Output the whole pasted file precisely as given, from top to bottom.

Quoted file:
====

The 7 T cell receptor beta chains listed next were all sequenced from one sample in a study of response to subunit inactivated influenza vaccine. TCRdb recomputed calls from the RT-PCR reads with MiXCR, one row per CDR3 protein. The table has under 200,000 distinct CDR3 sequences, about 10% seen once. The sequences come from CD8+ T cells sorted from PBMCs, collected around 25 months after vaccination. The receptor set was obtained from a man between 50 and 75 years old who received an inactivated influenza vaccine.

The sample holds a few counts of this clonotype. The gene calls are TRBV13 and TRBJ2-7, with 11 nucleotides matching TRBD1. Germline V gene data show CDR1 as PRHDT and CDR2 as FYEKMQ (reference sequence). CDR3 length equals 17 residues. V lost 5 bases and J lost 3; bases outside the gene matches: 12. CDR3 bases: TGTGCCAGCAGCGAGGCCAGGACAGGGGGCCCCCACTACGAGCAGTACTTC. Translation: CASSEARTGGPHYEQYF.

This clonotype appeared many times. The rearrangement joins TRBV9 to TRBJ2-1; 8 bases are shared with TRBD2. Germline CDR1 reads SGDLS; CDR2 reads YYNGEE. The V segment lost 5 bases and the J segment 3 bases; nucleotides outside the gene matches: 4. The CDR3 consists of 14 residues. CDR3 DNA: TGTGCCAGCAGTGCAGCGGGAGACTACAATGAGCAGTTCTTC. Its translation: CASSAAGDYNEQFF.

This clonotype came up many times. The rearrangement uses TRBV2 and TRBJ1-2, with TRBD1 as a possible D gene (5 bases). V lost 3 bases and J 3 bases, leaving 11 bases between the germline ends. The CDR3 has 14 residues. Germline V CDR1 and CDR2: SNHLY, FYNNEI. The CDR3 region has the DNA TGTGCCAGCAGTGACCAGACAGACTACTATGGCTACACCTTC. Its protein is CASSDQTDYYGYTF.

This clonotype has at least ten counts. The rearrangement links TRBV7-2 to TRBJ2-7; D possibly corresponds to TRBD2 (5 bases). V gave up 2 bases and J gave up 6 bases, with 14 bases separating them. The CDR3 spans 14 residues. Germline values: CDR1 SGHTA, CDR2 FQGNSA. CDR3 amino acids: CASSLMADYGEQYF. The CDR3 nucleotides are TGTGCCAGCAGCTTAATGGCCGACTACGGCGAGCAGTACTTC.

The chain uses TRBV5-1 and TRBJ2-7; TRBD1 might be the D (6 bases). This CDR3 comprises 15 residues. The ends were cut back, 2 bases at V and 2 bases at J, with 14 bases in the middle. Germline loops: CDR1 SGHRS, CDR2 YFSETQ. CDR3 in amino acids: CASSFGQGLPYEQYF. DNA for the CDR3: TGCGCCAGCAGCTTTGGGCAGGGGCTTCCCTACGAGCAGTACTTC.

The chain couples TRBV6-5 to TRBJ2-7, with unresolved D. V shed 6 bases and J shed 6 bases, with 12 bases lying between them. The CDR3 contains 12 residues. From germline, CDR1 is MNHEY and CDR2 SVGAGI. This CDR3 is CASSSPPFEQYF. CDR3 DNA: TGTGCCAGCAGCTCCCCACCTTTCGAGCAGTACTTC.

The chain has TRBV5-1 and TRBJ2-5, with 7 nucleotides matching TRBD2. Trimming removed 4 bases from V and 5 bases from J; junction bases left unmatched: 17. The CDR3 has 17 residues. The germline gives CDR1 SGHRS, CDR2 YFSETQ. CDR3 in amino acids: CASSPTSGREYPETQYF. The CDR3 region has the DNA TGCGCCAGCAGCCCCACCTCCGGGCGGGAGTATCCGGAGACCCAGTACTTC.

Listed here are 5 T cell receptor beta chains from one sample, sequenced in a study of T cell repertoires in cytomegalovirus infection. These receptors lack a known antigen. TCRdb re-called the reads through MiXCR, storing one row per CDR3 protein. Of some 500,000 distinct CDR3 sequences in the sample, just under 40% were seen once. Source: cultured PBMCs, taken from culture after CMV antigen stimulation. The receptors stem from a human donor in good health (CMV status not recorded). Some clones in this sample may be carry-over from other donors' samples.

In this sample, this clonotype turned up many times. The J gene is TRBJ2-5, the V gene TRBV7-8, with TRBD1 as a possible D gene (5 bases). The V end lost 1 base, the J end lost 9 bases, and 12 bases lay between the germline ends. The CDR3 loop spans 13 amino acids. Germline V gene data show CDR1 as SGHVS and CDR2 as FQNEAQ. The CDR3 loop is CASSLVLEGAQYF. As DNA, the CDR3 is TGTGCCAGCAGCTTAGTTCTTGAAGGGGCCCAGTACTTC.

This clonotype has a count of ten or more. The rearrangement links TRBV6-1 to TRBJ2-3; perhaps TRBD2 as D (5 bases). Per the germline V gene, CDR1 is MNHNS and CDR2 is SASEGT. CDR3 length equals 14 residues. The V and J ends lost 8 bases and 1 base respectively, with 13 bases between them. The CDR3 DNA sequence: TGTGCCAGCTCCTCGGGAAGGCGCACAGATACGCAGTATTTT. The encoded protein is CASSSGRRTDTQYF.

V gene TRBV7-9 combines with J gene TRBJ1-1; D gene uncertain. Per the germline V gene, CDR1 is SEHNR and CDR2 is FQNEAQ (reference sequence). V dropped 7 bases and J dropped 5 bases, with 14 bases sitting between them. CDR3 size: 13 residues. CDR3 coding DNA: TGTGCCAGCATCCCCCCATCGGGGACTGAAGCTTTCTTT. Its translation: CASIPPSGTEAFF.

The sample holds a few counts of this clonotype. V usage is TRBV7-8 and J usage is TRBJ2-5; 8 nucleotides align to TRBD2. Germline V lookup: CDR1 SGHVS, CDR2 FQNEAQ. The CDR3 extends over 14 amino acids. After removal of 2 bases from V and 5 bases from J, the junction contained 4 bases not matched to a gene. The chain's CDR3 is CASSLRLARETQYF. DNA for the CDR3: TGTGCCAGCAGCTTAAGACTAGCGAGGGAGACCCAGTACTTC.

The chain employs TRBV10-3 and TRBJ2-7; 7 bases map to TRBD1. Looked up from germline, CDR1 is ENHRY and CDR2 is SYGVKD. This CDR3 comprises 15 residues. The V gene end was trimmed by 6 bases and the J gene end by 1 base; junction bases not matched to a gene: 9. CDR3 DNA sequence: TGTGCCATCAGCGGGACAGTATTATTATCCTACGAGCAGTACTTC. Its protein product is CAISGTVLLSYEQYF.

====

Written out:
The 7 T cell receptor beta chains listed next were all sequenced from one sample in a study of response to subunit inactivated influenza vaccine. TCRdb recomputed calls from the RT-PCR reads with MiXCR, one row per CDR3 protein. The table has under 200,000 distinct CDR3 sequences, about 10% seen once. The sequences come from CD8+ T cells sorted from PBMCs, collected around 25 months after vaccination. The receptor set was obtained from a man between 50 and 75 years old who received an inactivated influenza vaccine.

The sample holds a few counts of this clonotype. The gene calls are TRBV13 and TRBJ2-7, with 11 nucleotides matching TRBD1. Germline V gene data show CDR1 as PRHDT and CDR2 as FYEKMQ (reference sequence). CDR3 length equals 17 residues. V lost 5 bases and J lost 3; bases outside the gene matches: 12. CDR3 bases: TGTGCCAGCAGCGAGGCCAGGACAGGGGGCCCCCACTACGAGCAGTACTTC. Translation: CASSEARTGGPHYEQYF.

This clonotype appeared many times. The rearrangement joins TRBV9 to TRBJ2-1; 8 bases are shared with TRBD2. Germline CDR1 reads SGDLS; CDR2 reads YYNGEE. The V segment lost 5 bases and the J segment 3 bases; nucleotides outside the gene matches: 4. The CDR3 consists of 14 residues. CDR3 DNA: TGTGCCAGCAGTGCAGCGGGAGACTACAATGAGCAGTTCTTC. Its translation: CASSAAGDYNEQFF.

This clonotype came up many times. The rearrangement uses TRBV2 and TRBJ1-2, with TRBD1 as a possible D gene (5 bases). V lost 3 bases and J 3 bases, leaving 11 bases between the germline ends. The CDR3 has 14 residues. Germline V CDR1 and CDR2: SNHLY, FYNNEI. The CDR3 region has the DNA TGTGCCAGCAGTGACCAGACAGACTACTATGGCTACACCTTC. Its protein is CASSDQTDYYGYTF.

This clonotype has at least ten counts. The rearrangement links TRBV7-2 to TRBJ2-7; D possibly corresponds to TRBD2 (5 bases). V gave up 2 bases and J gave up 6 bases, with 14 bases separating them. The CDR3 spans 14 residues. Germline values: CDR1 SGHTA, CDR2 FQGNSA. CDR3 amino acids: CASSLMADYGEQYF. The CDR3 nucleotides are TGTGCCAGCAGCTTAATGGCCGACTACGGCGAGCAGTACTTC.

The chain uses TRBV5-1 and TRBJ2-7; TRBD1 might be the D (6 bases). This CDR3 comprises 15 residues. The ends were cut back, 2 bases at V and 2 bases at J, with 14 bases in the middle. Germline loops: CDR1 SGHRS, CDR2 YFSETQ. CDR3 in amino acids: CASSFGQGLPYEQYF. DNA for the CDR3: TGCGCCAGCAGCTTTGGGCAGGGGCTTCCCTACGAGCAGTACTTC.

The chain couples TRBV6-5 to TRBJ2-7, with unresolved D. V shed 6 bases and J shed 6 bases, with 12 bases lying between them. The CDR3 contains 12 residues. From germline, CDR1 is MNHEY and CDR2 SVGAGI. This CDR3 is CASSSPPFEQYF. CDR3 DNA: TGTGCCAGCAGCTCCCCACCTTTCGAGCAGTACTTC.

The chain has TRBV5-1 and TRBJ2-5, with 7 nucleotides matching TRBD2. Trimming removed 4 bases from V and 5 bases from J; junction bases left unmatched: 17. The CDR3 has 17 residues. The germline gives CDR1 SGHRS, CDR2 YFSETQ. CDR3 in amino acids: CASSPTSGREYPETQYF. The CDR3 region has the DNA TGCGCCAGCAGCCCCACCTCCGGGCGGGAGTATCCGGAGACCCAGTACTTC.

Listed here are 5 T cell receptor beta chains from one sample, sequenced in a study of T cell repertoires in cytomegalovirus infection. These receptors lack a known antigen. TCRdb re-called the reads through MiXCR, storing one row per CDR3 protein. Of some 500,000 distinct CDR3 sequences in the sample, just under 40% were seen once. Source: cultured PBMCs, taken from culture after CMV antigen stimulation. The receptors stem from a human donor in good health (CMV status not recorded). Some clones in this sample may be carry-over from other donors' samples.

In this sample, this clonotype turned up many times. The J gene is TRBJ2-5, the V gene TRBV7-8, with TRBD1 as a possible D gene (5 bases). The V end lost 1 base, the J end lost 9 bases, and 12 bases lay between the germline ends. The CDR3 loop spans 13 amino acids. Germline V gene data show CDR1 as SGHVS and CDR2 as FQNEAQ. The CDR3 loop is CASSLVLEGAQYF. As DNA, the CDR3 is TGTGCCAGCAGCTTAGTTCTTGAAGGGGCCCAGTACTTC.

This clonotype has a count of ten or more. The rearrangement links TRBV6-1 to TRBJ2-3; perhaps TRBD2 as D (5 bases). Per the germline V gene, CDR1 is MNHNS and CDR2 is SASEGT. CDR3 length equals 14 residues. The V and J ends lost 8 bases and 1 base respectively, with 13 bases between them. The CDR3 DNA sequence: TGTGCCAGCTCCTCGGGAAGGCGCACAGATACGCAGTATTTT. The encoded protein is CASSSGRRTDTQYF.

V gene TRBV7-9 combines with J gene TRBJ1-1; D gene uncertain. Per the germline V gene, CDR1 is SEHNR and CDR2 is FQNEAQ (reference sequence). V dropped 7 bases and J dropped 5 bases, with 14 bases sitting between them. CDR3 size: 13 residues. CDR3 coding DNA: TGTGCCAGCATCCCCCCATCGGGGACTGAAGCTTTCTTT. Its translation: CASIPPSGTEAFF.

The sample holds a few counts of this clonotype. V usage is TRBV7-8 and J usage is TRBJ2-5; 8 nucleotides align to TRBD2. Germline V lookup: CDR1 SGHVS, CDR2 FQNEAQ. The CDR3 extends over 14 amino acids. After removal of 2 bases from V and 5 bases from J, the junction contained 4 bases not matched to a gene. The chain's CDR3 is CASSLRLARETQYF. DNA for the CDR3: TGTGCCAGCAGCTTAAGACTAGCGAGGGAGACCCAGTACTTC.

The chain employs TRBV10-3 and TRBJ2-7; 7 bases map to TRBD1. Looked up from germline, CDR1 is ENHRY and CDR2 is SYGVKD. This CDR3 comprises 15 residues. The V gene end was trimmed by 6 bases and the J gene end by 1 base; junction bases not matched to a gene: 9. CDR3 DNA sequence: TGTGCCATCAGCGGGACAGTATTATTATCCTACGAGCAGTACTTC. Its protein product is CAISGTVLLSYEQYF.